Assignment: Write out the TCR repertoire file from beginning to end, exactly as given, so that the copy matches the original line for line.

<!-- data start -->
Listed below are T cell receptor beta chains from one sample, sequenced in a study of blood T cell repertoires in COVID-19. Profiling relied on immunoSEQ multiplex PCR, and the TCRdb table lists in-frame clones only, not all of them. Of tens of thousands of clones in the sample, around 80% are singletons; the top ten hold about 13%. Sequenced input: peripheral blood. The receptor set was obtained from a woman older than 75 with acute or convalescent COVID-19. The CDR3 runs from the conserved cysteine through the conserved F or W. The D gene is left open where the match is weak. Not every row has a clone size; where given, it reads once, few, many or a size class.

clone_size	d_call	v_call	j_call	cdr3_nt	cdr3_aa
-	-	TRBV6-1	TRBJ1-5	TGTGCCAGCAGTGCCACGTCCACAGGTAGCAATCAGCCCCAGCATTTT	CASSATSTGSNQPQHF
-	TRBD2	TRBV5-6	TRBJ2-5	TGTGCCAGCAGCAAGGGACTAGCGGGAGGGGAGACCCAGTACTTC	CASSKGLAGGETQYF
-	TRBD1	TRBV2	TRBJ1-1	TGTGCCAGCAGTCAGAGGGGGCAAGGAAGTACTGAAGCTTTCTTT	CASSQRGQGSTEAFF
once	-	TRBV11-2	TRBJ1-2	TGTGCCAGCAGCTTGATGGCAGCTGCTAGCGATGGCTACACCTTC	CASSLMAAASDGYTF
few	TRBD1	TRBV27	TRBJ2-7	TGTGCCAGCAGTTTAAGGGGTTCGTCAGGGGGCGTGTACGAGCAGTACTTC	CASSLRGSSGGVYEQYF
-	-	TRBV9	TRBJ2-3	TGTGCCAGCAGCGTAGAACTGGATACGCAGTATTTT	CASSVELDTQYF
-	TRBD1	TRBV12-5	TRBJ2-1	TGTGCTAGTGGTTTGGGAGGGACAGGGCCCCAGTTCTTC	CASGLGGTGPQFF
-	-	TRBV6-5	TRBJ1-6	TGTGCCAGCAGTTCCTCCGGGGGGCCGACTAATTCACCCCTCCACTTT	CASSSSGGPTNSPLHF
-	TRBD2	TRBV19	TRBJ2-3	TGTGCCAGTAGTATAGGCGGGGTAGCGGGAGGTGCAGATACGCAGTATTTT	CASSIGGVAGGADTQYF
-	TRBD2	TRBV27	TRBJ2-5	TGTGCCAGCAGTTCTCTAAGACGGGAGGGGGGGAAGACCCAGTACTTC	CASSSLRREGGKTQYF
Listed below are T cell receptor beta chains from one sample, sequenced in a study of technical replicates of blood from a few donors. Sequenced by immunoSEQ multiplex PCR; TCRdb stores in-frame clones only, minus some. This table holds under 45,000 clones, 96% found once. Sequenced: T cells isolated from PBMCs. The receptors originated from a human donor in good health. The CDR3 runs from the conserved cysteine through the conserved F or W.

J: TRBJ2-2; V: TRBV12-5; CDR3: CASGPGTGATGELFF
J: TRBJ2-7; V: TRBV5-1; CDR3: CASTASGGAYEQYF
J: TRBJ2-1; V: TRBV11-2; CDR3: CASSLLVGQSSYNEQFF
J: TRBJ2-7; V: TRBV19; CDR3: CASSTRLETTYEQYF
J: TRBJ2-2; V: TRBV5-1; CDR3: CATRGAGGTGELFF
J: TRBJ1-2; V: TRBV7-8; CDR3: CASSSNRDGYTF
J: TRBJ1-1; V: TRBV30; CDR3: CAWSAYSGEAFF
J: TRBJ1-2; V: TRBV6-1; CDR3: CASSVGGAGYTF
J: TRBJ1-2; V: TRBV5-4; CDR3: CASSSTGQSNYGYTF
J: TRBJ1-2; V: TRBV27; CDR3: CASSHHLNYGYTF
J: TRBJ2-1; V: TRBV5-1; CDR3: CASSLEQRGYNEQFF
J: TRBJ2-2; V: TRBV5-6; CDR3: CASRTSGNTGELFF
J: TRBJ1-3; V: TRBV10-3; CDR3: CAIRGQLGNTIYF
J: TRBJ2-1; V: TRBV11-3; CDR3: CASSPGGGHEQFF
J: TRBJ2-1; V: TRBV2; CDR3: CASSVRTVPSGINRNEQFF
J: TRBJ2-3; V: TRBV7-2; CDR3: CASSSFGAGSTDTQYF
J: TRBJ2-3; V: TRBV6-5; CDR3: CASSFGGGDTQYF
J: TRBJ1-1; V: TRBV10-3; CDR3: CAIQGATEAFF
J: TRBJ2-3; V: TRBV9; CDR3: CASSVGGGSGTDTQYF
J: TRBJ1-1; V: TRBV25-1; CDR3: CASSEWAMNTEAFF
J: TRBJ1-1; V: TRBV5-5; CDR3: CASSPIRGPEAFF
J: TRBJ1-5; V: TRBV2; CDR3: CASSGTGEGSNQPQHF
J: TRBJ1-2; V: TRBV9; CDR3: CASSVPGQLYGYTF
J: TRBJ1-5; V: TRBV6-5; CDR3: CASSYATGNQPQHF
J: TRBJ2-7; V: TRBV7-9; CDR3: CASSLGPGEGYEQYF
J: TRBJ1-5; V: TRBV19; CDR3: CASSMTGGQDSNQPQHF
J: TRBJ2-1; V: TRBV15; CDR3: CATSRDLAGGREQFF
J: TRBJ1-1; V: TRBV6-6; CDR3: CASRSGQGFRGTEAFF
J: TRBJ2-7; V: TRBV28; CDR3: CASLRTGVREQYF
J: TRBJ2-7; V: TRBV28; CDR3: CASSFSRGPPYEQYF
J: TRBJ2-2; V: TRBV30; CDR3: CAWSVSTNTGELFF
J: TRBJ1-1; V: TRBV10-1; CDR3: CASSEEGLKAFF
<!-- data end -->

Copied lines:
Listed below are T cell receptor beta chains from one sample, sequenced in a study of blood T cell repertoires in COVID-19. Profiling relied on immunoSEQ multiplex PCR, and the TCRdb table lists in-frame clones only, not all of them. Of tens of thousands of clones in the sample, around 80% are singletons; the top ten hold about 13%. Sequenced input: peripheral blood. The receptor set was obtained from a woman older than 75 with acute or convalescent COVID-19. The CDR3 runs from the conserved cysteine through the conserved F or W. The D gene is left open where the match is weak. Not every row has a clone size; where given, it reads once, few, many or a size class.

clone_size	d_call	v_call	j_call	cdr3_nt	cdr3_aa
-	-	TRBV6-1	TRBJ1-5	TGTGCCAGCAGTGCCACGTCCACAGGTAGCAATCAGCCCCAGCATTTT	CASSATSTGSNQPQHF
-	TRBD2	TRBV5-6	TRBJ2-5	TGTGCCAGCAGCAAGGGACTAGCGGGAGGGGAGACCCAGTACTTC	CASSKGLAGGETQYF
-	TRBD1	TRBV2	TRBJ1-1	TGTGCCAGCAGTCAGAGGGGGCAAGGAAGTACTGAAGCTTTCTTT	CASSQRGQGSTEAFF
once	-	TRBV11-2	TRBJ1-2	TGTGCCAGCAGCTTGATGGCAGCTGCTAGCGATGGCTACACCTTC	CASSLMAAASDGYTF
few	TRBD1	TRBV27	TRBJ2-7	TGTGCCAGCAGTTTAAGGGGTTCGTCAGGGGGCGTGTACGAGCAGTACTTC	CASSLRGSSGGVYEQYF
-	-	TRBV9	TRBJ2-3	TGTGCCAGCAGCGTAGAACTGGATACGCAGTATTTT	CASSVELDTQYF
-	TRBD1	TRBV12-5	TRBJ2-1	TGTGCTAGTGGTTTGGGAGGGACAGGGCCCCAGTTCTTC	CASGLGGTGPQFF
-	-	TRBV6-5	TRBJ1-6	TGTGCCAGCAGTTCCTCCGGGGGGCCGACTAATTCACCCCTCCACTTT	CASSSSGGPTNSPLHF
-	TRBD2	TRBV19	TRBJ2-3	TGTGCCAGTAGTATAGGCGGGGTAGCGGGAGGTGCAGATACGCAGTATTTT	CASSIGGVAGGADTQYF
-	TRBD2	TRBV27	TRBJ2-5	TGTGCCAGCAGTTCTCTAAGACGGGAGGGGGGGAAGACCCAGTACTTC	CASSSLRREGGKTQYF
Listed below are T cell receptor beta chains from one sample, sequenced in a study of technical replicates of blood from a few donors. Sequenced by immunoSEQ multiplex PCR; TCRdb stores in-frame clones only, minus some. This table holds under 45,000 clones, 96% found once. Sequenced: T cells isolated from PBMCs. The receptors originated from a human donor in good health. The CDR3 runs from the conserved cysteine through the conserved F or W.

J: TRBJ2-2; V: TRBV12-5; CDR3: CASGPGTGATGELFF
J: TRBJ2-7; V: TRBV5-1; CDR3: CASTASGGAYEQYF
J: TRBJ2-1; V: TRBV11-2; CDR3: CASSLLVGQSSYNEQFF
J: TRBJ2-7; V: TRBV19; CDR3: CASSTRLETTYEQYF
J: TRBJ2-2; V: TRBV5-1; CDR3: CATRGAGGTGELFF
J: TRBJ1-2; V: TRBV7-8; CDR3: CASSSNRDGYTF
J: TRBJ1-1; V: TRBV30; CDR3: CAWSAYSGEAFF
J: TRBJ1-2; V: TRBV6-1; CDR3: CASSVGGAGYTF
J: TRBJ1-2; V: TRBV5-4; CDR3: CASSSTGQSNYGYTF
J: TRBJ1-2; V: TRBV27; CDR3: CASSHHLNYGYTF
J: TRBJ2-1; V: TRBV5-1; CDR3: CASSLEQRGYNEQFF
J: TRBJ2-2; V: TRBV5-6; CDR3: CASRTSGNTGELFF
J: TRBJ1-3; V: TRBV10-3; CDR3: CAIRGQLGNTIYF
J: TRBJ2-1; V: TRBV11-3; CDR3: CASSPGGGHEQFF
J: TRBJ2-1; V: TRBV2; CDR3: CASSVRTVPSGINRNEQFF
J: TRBJ2-3; V: TRBV7-2; CDR3: CASSSFGAGSTDTQYF
J: TRBJ2-3; V: TRBV6-5; CDR3: CASSFGGGDTQYF
J: TRBJ1-1; V: TRBV10-3; CDR3: CAIQGATEAFF
J: TRBJ2-3; V: TRBV9; CDR3: CASSVGGGSGTDTQYF
J: TRBJ1-1; V: TRBV25-1; CDR3: CASSEWAMNTEAFF
J: TRBJ1-1; V: TRBV5-5; CDR3: CASSPIRGPEAFF
J: TRBJ1-5; V: TRBV2; CDR3: CASSGTGEGSNQPQHF
J: TRBJ1-2; V: TRBV9; CDR3: CASSVPGQLYGYTF
J: TRBJ1-5; V: TRBV6-5; CDR3: CASSYATGNQPQHF
J: TRBJ2-7; V: TRBV7-9; CDR3: CASSLGPGEGYEQYF
J: TRBJ1-5; V: TRBV19; CDR3: CASSMTGGQDSNQPQHF
J: TRBJ2-1; V: TRBV15; CDR3: CATSRDLAGGREQFF
J: TRBJ1-1; V: TRBV6-6; CDR3: CASRSGQGFRGTEAFF
J: TRBJ2-7; V: TRBV28; CDR3: CASLRTGVREQYF
J: TRBJ2-7; V: TRBV28; CDR3: CASSFSRGPPYEQYF
J: TRBJ2-2; V: TRBV30; CDR3: CAWSVSTNTGELFF
J: TRBJ1-1; V: TRBV10-1; CDR3: CASSEEGLKAFF